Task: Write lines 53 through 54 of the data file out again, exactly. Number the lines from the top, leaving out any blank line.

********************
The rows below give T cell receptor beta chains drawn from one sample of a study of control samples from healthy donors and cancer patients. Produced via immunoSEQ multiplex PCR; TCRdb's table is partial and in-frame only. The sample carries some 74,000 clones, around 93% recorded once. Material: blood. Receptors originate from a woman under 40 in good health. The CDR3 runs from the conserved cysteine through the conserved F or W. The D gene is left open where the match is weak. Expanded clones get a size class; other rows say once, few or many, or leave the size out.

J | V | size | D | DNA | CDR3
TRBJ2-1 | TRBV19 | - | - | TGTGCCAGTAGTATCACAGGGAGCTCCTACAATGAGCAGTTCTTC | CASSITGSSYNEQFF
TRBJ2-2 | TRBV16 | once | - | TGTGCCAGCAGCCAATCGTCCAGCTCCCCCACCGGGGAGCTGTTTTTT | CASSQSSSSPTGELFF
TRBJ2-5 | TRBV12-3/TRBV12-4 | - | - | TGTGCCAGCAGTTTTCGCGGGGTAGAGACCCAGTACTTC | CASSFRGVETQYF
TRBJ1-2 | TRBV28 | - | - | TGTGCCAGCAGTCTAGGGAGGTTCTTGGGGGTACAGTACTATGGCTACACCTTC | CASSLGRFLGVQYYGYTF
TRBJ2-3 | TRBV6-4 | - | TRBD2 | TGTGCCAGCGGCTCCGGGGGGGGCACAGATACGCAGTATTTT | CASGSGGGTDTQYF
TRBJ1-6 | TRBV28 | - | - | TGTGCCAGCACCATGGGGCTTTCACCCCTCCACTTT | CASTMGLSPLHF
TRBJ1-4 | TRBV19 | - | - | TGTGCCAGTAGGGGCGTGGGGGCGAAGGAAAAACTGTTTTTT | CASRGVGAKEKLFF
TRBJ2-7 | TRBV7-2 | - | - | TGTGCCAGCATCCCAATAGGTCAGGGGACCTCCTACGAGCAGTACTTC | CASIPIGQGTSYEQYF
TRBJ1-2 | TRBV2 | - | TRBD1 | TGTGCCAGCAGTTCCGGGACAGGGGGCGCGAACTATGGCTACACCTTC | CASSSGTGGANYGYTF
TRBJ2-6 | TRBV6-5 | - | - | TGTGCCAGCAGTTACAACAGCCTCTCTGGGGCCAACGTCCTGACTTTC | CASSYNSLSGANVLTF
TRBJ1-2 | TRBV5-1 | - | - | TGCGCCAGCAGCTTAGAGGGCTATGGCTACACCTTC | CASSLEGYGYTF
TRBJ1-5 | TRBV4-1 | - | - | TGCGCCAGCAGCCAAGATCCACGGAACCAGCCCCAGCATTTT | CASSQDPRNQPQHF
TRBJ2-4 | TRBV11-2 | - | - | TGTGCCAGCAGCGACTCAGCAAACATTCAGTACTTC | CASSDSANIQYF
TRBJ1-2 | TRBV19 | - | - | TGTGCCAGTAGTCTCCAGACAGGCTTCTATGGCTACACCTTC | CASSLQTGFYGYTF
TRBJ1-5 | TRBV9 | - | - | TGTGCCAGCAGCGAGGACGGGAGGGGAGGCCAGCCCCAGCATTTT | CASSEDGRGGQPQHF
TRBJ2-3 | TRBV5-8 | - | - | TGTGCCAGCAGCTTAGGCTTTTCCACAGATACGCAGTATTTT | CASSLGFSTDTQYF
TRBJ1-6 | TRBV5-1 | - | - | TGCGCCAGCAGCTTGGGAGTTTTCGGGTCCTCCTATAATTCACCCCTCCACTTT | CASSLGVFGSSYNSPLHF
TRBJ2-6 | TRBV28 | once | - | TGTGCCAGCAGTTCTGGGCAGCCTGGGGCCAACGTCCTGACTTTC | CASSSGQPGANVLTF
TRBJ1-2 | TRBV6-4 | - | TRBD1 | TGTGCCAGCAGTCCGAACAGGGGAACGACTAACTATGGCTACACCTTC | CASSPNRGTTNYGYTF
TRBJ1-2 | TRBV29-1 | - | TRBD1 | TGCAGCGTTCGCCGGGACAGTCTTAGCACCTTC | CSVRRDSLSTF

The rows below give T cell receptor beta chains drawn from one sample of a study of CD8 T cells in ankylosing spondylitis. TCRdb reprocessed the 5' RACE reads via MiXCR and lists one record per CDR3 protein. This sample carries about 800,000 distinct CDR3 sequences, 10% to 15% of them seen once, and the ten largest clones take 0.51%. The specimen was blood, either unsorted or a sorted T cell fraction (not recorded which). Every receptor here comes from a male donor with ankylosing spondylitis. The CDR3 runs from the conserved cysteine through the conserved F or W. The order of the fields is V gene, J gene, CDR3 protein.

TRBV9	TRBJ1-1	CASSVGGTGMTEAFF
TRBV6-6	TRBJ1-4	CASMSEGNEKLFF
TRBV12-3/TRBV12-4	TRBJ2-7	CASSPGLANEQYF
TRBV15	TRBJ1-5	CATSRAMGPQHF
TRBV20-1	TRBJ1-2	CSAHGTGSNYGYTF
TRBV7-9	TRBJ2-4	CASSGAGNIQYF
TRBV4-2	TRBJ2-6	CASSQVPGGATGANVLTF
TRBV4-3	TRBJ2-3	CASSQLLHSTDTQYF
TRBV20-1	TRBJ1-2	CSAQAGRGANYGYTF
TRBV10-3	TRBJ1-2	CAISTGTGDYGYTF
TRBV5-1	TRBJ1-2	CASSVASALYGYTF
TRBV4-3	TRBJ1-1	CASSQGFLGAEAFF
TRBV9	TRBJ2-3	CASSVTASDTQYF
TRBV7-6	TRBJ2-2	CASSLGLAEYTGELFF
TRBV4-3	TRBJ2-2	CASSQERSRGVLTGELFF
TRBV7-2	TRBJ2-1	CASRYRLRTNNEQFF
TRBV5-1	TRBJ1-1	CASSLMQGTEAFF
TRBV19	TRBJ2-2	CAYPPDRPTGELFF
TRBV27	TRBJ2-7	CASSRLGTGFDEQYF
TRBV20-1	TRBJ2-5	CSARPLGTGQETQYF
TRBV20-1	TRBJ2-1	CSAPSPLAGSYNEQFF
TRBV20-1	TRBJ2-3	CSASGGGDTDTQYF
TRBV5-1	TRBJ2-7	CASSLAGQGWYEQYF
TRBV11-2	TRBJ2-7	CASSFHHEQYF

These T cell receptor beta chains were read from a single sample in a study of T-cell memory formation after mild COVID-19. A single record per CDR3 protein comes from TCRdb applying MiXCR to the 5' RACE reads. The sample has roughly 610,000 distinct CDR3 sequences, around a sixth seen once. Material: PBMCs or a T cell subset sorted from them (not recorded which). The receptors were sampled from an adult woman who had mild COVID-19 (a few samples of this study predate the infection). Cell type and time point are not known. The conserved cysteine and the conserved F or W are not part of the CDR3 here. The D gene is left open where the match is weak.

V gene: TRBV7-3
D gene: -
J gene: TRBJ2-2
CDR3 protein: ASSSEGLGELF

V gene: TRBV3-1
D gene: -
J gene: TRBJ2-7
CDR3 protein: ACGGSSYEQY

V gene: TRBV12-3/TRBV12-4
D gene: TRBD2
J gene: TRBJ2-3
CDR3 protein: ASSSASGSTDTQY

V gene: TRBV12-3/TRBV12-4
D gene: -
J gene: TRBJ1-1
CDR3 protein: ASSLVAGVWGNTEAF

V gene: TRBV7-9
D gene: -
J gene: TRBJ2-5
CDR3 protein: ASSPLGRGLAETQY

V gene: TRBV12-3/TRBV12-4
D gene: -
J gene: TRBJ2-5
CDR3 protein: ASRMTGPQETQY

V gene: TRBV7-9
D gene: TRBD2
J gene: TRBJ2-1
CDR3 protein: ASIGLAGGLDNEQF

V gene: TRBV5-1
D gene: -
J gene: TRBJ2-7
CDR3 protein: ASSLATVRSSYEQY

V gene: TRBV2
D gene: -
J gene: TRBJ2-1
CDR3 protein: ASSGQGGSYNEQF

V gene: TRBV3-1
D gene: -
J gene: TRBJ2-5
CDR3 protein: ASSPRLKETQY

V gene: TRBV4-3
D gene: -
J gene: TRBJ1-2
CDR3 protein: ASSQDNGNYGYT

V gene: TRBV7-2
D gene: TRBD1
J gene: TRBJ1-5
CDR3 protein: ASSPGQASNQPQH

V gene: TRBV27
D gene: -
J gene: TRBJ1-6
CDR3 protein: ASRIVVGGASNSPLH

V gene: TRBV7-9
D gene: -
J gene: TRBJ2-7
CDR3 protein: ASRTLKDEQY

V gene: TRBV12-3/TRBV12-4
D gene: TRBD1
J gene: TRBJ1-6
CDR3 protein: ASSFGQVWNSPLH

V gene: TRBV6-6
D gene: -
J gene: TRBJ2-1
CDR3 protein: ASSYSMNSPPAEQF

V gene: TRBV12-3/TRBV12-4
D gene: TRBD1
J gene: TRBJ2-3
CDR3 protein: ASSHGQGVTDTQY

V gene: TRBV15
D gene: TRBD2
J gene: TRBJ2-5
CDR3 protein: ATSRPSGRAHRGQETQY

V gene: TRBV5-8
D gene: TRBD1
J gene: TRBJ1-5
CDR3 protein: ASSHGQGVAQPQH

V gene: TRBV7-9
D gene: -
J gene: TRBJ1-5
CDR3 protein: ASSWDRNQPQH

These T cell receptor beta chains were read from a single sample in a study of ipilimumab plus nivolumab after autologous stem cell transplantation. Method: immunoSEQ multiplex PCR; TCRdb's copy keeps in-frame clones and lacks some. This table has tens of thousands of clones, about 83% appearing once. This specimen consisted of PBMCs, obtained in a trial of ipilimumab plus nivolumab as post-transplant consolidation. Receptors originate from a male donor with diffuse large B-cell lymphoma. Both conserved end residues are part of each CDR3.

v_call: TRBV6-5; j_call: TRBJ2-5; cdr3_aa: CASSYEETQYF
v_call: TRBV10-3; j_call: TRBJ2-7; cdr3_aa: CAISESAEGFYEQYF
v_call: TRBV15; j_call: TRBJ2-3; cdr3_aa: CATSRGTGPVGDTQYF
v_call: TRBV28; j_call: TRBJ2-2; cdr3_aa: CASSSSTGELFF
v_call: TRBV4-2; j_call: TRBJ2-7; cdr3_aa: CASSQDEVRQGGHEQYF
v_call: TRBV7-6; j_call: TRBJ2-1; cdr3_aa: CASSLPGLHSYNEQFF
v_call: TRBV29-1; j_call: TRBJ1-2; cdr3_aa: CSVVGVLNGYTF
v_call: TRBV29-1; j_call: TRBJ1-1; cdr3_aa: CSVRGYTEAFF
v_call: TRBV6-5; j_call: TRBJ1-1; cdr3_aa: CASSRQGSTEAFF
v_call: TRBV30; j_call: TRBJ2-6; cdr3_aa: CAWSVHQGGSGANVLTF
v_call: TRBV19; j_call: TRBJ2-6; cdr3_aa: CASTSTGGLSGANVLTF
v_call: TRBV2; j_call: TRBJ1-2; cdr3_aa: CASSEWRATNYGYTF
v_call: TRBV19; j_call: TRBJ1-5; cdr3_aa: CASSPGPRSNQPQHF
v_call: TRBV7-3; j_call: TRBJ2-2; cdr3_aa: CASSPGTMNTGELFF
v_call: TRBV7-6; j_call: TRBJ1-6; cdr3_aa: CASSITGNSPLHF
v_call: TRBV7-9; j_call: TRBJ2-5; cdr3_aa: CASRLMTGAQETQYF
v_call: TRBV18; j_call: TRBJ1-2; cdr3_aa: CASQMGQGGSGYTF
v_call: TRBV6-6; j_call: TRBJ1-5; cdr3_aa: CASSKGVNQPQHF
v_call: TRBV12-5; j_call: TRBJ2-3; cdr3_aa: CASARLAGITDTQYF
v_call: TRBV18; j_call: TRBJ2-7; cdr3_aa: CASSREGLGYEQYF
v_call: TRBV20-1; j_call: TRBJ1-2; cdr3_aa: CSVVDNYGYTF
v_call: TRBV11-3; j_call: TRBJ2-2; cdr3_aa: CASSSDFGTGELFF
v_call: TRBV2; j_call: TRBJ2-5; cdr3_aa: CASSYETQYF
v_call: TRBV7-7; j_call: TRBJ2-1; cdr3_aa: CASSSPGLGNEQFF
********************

V gene: TRBV3-1
D gene: -